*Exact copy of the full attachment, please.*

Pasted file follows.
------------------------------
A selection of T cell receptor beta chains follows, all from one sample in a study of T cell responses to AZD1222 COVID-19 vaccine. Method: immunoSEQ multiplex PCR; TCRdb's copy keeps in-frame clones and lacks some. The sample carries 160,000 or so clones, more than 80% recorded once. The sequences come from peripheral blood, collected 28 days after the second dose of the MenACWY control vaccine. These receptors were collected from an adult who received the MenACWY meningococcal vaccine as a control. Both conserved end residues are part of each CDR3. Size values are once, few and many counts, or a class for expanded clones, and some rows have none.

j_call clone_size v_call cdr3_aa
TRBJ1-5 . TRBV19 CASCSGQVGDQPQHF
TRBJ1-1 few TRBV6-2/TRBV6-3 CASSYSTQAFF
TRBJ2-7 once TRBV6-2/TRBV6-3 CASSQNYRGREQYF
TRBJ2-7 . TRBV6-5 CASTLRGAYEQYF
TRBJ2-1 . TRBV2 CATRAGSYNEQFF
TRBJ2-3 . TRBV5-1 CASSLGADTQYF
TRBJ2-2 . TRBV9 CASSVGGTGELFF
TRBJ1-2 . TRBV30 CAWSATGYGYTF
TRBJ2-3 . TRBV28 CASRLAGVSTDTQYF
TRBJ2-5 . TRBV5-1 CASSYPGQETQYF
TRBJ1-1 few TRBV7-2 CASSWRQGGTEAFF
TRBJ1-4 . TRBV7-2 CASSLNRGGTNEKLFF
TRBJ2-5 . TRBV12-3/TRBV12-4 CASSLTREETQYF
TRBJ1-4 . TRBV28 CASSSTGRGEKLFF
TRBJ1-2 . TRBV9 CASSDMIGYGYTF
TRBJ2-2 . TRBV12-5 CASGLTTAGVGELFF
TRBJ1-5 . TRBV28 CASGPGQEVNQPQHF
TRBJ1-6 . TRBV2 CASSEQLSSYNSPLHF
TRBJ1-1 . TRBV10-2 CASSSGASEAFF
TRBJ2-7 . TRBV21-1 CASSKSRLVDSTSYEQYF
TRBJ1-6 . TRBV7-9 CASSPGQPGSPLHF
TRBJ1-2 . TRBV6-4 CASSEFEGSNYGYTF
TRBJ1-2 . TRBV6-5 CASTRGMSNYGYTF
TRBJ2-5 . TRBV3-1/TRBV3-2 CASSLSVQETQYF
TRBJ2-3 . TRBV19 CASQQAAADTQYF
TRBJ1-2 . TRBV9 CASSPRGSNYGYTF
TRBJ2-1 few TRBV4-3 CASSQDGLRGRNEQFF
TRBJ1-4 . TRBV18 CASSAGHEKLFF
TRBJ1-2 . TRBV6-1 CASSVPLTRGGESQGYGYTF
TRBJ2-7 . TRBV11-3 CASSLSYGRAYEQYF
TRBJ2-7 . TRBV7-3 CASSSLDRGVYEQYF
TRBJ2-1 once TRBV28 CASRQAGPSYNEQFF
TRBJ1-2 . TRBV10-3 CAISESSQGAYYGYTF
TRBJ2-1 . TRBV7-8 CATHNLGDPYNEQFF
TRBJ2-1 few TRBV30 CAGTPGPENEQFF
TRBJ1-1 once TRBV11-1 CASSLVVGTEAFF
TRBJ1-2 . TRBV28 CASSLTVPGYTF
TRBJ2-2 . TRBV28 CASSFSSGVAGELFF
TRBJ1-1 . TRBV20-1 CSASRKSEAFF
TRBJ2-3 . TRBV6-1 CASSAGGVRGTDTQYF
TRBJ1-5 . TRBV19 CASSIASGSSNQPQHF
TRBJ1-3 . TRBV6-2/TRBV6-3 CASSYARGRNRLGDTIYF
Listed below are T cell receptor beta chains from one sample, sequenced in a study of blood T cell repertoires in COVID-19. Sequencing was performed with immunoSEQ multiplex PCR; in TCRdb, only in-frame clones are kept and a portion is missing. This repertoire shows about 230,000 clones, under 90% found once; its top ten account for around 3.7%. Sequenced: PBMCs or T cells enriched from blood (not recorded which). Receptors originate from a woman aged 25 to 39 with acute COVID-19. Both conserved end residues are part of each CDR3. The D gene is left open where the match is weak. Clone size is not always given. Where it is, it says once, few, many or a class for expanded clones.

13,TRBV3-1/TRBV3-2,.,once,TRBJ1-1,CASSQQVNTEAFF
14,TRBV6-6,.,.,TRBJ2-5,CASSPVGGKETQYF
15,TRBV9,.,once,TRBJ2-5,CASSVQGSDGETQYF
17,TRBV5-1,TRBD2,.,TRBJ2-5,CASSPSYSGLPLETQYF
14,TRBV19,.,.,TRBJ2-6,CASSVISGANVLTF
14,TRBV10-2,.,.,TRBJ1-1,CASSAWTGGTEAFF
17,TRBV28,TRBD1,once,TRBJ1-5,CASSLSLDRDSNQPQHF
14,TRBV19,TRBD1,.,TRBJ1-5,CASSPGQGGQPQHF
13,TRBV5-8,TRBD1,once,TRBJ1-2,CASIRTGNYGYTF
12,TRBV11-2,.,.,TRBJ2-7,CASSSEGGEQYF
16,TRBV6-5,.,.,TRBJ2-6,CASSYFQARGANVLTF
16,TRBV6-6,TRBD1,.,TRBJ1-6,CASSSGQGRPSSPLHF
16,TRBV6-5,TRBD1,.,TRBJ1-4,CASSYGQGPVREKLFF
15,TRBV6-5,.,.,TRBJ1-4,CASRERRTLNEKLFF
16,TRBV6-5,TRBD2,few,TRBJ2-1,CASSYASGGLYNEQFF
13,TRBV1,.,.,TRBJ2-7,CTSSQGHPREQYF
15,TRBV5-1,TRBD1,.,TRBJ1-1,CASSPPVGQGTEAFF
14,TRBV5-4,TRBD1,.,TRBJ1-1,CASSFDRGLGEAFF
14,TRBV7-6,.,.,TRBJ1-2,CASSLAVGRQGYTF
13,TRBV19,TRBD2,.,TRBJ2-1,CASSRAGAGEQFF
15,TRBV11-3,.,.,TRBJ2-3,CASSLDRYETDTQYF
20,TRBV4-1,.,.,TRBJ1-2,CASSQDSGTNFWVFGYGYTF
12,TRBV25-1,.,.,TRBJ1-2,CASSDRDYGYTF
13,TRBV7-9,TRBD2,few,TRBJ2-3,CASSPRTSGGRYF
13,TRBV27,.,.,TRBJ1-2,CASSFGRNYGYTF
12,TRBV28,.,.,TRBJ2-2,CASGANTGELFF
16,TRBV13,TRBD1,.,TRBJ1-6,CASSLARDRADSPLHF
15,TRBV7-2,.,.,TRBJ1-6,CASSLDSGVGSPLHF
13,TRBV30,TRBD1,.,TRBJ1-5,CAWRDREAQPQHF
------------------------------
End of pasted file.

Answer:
A selection of T cell receptor beta chains follows, all from one sample in a study of T cell responses to AZD1222 COVID-19 vaccine. Method: immunoSEQ multiplex PCR; TCRdb's copy keeps in-frame clones and lacks some. The sample carries 160,000 or so clones, more than 80% recorded once. The sequences come from peripheral blood, collected 28 days after the second dose of the MenACWY control vaccine. These receptors were collected from an adult who received the MenACWY meningococcal vaccine as a control. Both conserved end residues are part of each CDR3. Size values are once, few and many counts, or a class for expanded clones, and some rows have none.

j_call clone_size v_call cdr3_aa
TRBJ1-5 . TRBV19 CASCSGQVGDQPQHF
TRBJ1-1 few TRBV6-2/TRBV6-3 CASSYSTQAFF
TRBJ2-7 once TRBV6-2/TRBV6-3 CASSQNYRGREQYF
TRBJ2-7 . TRBV6-5 CASTLRGAYEQYF
TRBJ2-1 . TRBV2 CATRAGSYNEQFF
TRBJ2-3 . TRBV5-1 CASSLGADTQYF
TRBJ2-2 . TRBV9 CASSVGGTGELFF
TRBJ1-2 . TRBV30 CAWSATGYGYTF
TRBJ2-3 . TRBV28 CASRLAGVSTDTQYF
TRBJ2-5 . TRBV5-1 CASSYPGQETQYF
TRBJ1-1 few TRBV7-2 CASSWRQGGTEAFF
TRBJ1-4 . TRBV7-2 CASSLNRGGTNEKLFF
TRBJ2-5 . TRBV12-3/TRBV12-4 CASSLTREETQYF
TRBJ1-4 . TRBV28 CASSSTGRGEKLFF
TRBJ1-2 . TRBV9 CASSDMIGYGYTF
TRBJ2-2 . TRBV12-5 CASGLTTAGVGELFF
TRBJ1-5 . TRBV28 CASGPGQEVNQPQHF
TRBJ1-6 . TRBV2 CASSEQLSSYNSPLHF
TRBJ1-1 . TRBV10-2 CASSSGASEAFF
TRBJ2-7 . TRBV21-1 CASSKSRLVDSTSYEQYF
TRBJ1-6 . TRBV7-9 CASSPGQPGSPLHF
TRBJ1-2 . TRBV6-4 CASSEFEGSNYGYTF
TRBJ1-2 . TRBV6-5 CASTRGMSNYGYTF
TRBJ2-5 . TRBV3-1/TRBV3-2 CASSLSVQETQYF
TRBJ2-3 . TRBV19 CASQQAAADTQYF
TRBJ1-2 . TRBV9 CASSPRGSNYGYTF
TRBJ2-1 few TRBV4-3 CASSQDGLRGRNEQFF
TRBJ1-4 . TRBV18 CASSAGHEKLFF
TRBJ1-2 . TRBV6-1 CASSVPLTRGGESQGYGYTF
TRBJ2-7 . TRBV11-3 CASSLSYGRAYEQYF
TRBJ2-7 . TRBV7-3 CASSSLDRGVYEQYF
TRBJ2-1 once TRBV28 CASRQAGPSYNEQFF
TRBJ1-2 . TRBV10-3 CAISESSQGAYYGYTF
TRBJ2-1 . TRBV7-8 CATHNLGDPYNEQFF
TRBJ2-1 few TRBV30 CAGTPGPENEQFF
TRBJ1-1 once TRBV11-1 CASSLVVGTEAFF
TRBJ1-2 . TRBV28 CASSLTVPGYTF
TRBJ2-2 . TRBV28 CASSFSSGVAGELFF
TRBJ1-1 . TRBV20-1 CSASRKSEAFF
TRBJ2-3 . TRBV6-1 CASSAGGVRGTDTQYF
TRBJ1-5 . TRBV19 CASSIASGSSNQPQHF
TRBJ1-3 . TRBV6-2/TRBV6-3 CASSYARGRNRLGDTIYF
Listed below are T cell receptor beta chains from one sample, sequenced in a study of blood T cell repertoires in COVID-19. Sequencing was performed with immunoSEQ multiplex PCR; in TCRdb, only in-frame clones are kept and a portion is missing. This repertoire shows about 230,000 clones, under 90% found once; its top ten account for around 3.7%. Sequenced: PBMCs or T cells enriched from blood (not recorded which). Receptors originate from a woman aged 25 to 39 with acute COVID-19. Both conserved end residues are part of each CDR3. The D gene is left open where the match is weak. Clone size is not always given. Where it is, it says once, few, many or a class for expanded clones.

13,TRBV3-1/TRBV3-2,.,once,TRBJ1-1,CASSQQVNTEAFF
14,TRBV6-6,.,.,TRBJ2-5,CASSPVGGKETQYF
15,TRBV9,.,once,TRBJ2-5,CASSVQGSDGETQYF
17,TRBV5-1,TRBD2,.,TRBJ2-5,CASSPSYSGLPLETQYF
14,TRBV19,.,.,TRBJ2-6,CASSVISGANVLTF
14,TRBV10-2,.,.,TRBJ1-1,CASSAWTGGTEAFF
17,TRBV28,TRBD1,once,TRBJ1-5,CASSLSLDRDSNQPQHF
14,TRBV19,TRBD1,.,TRBJ1-5,CASSPGQGGQPQHF
13,TRBV5-8,TRBD1,once,TRBJ1-2,CASIRTGNYGYTF
12,TRBV11-2,.,.,TRBJ2-7,CASSSEGGEQYF
16,TRBV6-5,.,.,TRBJ2-6,CASSYFQARGANVLTF
16,TRBV6-6,TRBD1,.,TRBJ1-6,CASSSGQGRPSSPLHF
16,TRBV6-5,TRBD1,.,TRBJ1-4,CASSYGQGPVREKLFF
15,TRBV6-5,.,.,TRBJ1-4,CASRERRTLNEKLFF
16,TRBV6-5,TRBD2,few,TRBJ2-1,CASSYASGGLYNEQFF
13,TRBV1,.,.,TRBJ2-7,CTSSQGHPREQYF
15,TRBV5-1,TRBD1,.,TRBJ1-1,CASSPPVGQGTEAFF
14,TRBV5-4,TRBD1,.,TRBJ1-1,CASSFDRGLGEAFF
14,TRBV7-6,.,.,TRBJ1-2,CASSLAVGRQGYTF
13,TRBV19,TRBD2,.,TRBJ2-1,CASSRAGAGEQFF
15,TRBV11-3,.,.,TRBJ2-3,CASSLDRYETDTQYF
20,TRBV4-1,.,.,TRBJ1-2,CASSQDSGTNFWVFGYGYTF
12,TRBV25-1,.,.,TRBJ1-2,CASSDRDYGYTF
13,TRBV7-9,TRBD2,few,TRBJ2-3,CASSPRTSGGRYF
13,TRBV27,.,.,TRBJ1-2,CASSFGRNYGYTF
12,TRBV28,.,.,TRBJ2-2,CASGANTGELFF
16,TRBV13,TRBD1,.,TRBJ1-6,CASSLARDRADSPLHF
15,TRBV7-2,.,.,TRBJ1-6,CASSLDSGVGSPLHF
13,TRBV30,TRBD1,.,TRBJ1-5,CAWRDREAQPQHF